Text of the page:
Mobile adoption is changing the way medicine is practiced today and there is a tremendous opportunity for healthcare ISVs to offer their applications in mobiles/tablets. There are certain trends in Mobile Healthcare 1) 72 percent of American doctors have a Smartphone, with that number expected to rise by another eight percent within two years. 2) With 22 percent adoption among medical providers, iPad has become a key tool for US doctors and medical professionals transitioning from paper charts and developing innovative practice models. As a Healthcare provider ISV(EMR, EHR, PMS,PACS and RIS)you might ask: Good to know. how those trends are beneficial to me?
Well, if your end customers are doctors aka medical practitioners, then Healthcare ISVs can bring in loads of values across the table and to name a few:
- Doctors can access patient’s medication history, receive lab results, and order and renew prescriptions through iPhone and iPad.
- Smart phone apps can function as personal organisers, with electronic diaries, contact lists, and automatic reminders, take notes, review and edit appointments, contacts and documents, all while Physicians are on the move.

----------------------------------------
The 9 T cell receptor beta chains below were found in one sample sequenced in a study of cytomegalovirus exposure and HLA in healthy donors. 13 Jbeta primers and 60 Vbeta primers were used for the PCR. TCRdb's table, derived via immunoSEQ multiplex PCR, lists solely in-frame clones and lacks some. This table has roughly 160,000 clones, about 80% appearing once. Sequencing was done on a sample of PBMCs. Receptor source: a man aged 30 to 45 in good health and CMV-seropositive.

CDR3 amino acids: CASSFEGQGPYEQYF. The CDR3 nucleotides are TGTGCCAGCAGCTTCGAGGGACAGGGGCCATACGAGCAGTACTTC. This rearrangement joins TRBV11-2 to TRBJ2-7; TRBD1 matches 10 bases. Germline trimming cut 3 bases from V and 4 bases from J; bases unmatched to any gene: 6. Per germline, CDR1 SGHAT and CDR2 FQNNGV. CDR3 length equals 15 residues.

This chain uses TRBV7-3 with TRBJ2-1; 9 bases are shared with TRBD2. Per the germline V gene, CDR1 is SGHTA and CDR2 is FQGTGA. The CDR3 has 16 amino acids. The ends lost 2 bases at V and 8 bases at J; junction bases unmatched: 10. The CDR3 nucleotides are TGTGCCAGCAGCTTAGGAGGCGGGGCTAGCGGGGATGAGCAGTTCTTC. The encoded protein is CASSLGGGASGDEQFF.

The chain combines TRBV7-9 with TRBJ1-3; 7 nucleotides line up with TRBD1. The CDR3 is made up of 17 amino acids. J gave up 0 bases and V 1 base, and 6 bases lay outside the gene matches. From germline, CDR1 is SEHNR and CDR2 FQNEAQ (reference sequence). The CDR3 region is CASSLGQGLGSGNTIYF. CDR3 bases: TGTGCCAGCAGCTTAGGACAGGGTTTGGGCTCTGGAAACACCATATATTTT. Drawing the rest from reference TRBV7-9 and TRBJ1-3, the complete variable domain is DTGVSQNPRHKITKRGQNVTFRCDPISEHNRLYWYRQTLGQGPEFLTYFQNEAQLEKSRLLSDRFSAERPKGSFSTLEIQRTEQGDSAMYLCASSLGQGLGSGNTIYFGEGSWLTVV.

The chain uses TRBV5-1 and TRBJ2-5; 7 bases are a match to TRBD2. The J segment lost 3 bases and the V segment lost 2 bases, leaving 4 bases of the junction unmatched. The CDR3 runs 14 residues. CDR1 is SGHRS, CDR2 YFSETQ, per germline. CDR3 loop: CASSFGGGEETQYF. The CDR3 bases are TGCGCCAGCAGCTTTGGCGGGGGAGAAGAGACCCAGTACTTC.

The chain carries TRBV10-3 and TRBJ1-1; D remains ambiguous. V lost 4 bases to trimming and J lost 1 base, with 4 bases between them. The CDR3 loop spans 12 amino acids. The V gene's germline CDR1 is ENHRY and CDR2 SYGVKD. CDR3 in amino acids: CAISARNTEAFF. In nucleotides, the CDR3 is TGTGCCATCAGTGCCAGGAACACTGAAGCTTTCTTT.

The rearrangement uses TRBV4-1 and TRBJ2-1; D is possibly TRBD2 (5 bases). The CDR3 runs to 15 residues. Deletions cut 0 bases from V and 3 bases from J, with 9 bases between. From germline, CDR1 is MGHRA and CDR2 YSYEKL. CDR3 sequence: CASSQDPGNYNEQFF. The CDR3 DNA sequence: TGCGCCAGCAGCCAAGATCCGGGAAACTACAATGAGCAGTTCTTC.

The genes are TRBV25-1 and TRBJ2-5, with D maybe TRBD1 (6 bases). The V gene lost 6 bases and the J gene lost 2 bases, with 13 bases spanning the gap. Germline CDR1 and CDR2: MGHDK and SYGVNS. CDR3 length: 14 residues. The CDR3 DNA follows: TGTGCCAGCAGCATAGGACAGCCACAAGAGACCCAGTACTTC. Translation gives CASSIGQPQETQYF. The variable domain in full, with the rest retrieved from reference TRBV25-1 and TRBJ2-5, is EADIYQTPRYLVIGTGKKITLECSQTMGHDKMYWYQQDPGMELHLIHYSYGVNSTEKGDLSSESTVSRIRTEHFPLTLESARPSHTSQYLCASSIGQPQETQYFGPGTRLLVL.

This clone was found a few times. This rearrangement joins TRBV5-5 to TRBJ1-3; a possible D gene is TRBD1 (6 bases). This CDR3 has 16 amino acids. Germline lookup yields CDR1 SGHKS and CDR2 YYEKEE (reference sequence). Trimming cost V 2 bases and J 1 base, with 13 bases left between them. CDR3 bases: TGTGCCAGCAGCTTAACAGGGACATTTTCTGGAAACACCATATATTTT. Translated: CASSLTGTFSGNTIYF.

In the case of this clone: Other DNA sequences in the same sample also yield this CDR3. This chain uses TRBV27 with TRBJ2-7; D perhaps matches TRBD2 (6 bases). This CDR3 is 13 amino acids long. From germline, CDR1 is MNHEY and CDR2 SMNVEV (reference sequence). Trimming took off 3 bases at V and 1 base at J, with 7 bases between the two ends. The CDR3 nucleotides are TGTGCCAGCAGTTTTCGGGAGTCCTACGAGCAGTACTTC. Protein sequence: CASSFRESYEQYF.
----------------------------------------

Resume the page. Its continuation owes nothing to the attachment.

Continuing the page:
- Diabetes patients can text back their blood-sugar readings, which are captured and plotted on a patient diary card graph in a secure portal for Online/Mobile access by either patient or physician.
- Young, urban patients with chronic conditions such as asthma and diabetes can use smart phones to access Internet hospital patient portals, as well as general health information on the Web.
In today’s highly competitive Healthcare IT environment where all the reforms are driven by Customers, definitely m-Health can act as a game changer in terms of differentiating yourself from the rest, gaining customer satisfaction and eventually achieving revenue growth. So what next, analyze your market, do your math, choose the platform, develop your app and make it live.
- Recent Developments in mHealth - February 29, 2012
- Mobile Healthcare (m-Health) – If your end customers are doctors? - January 17, 2012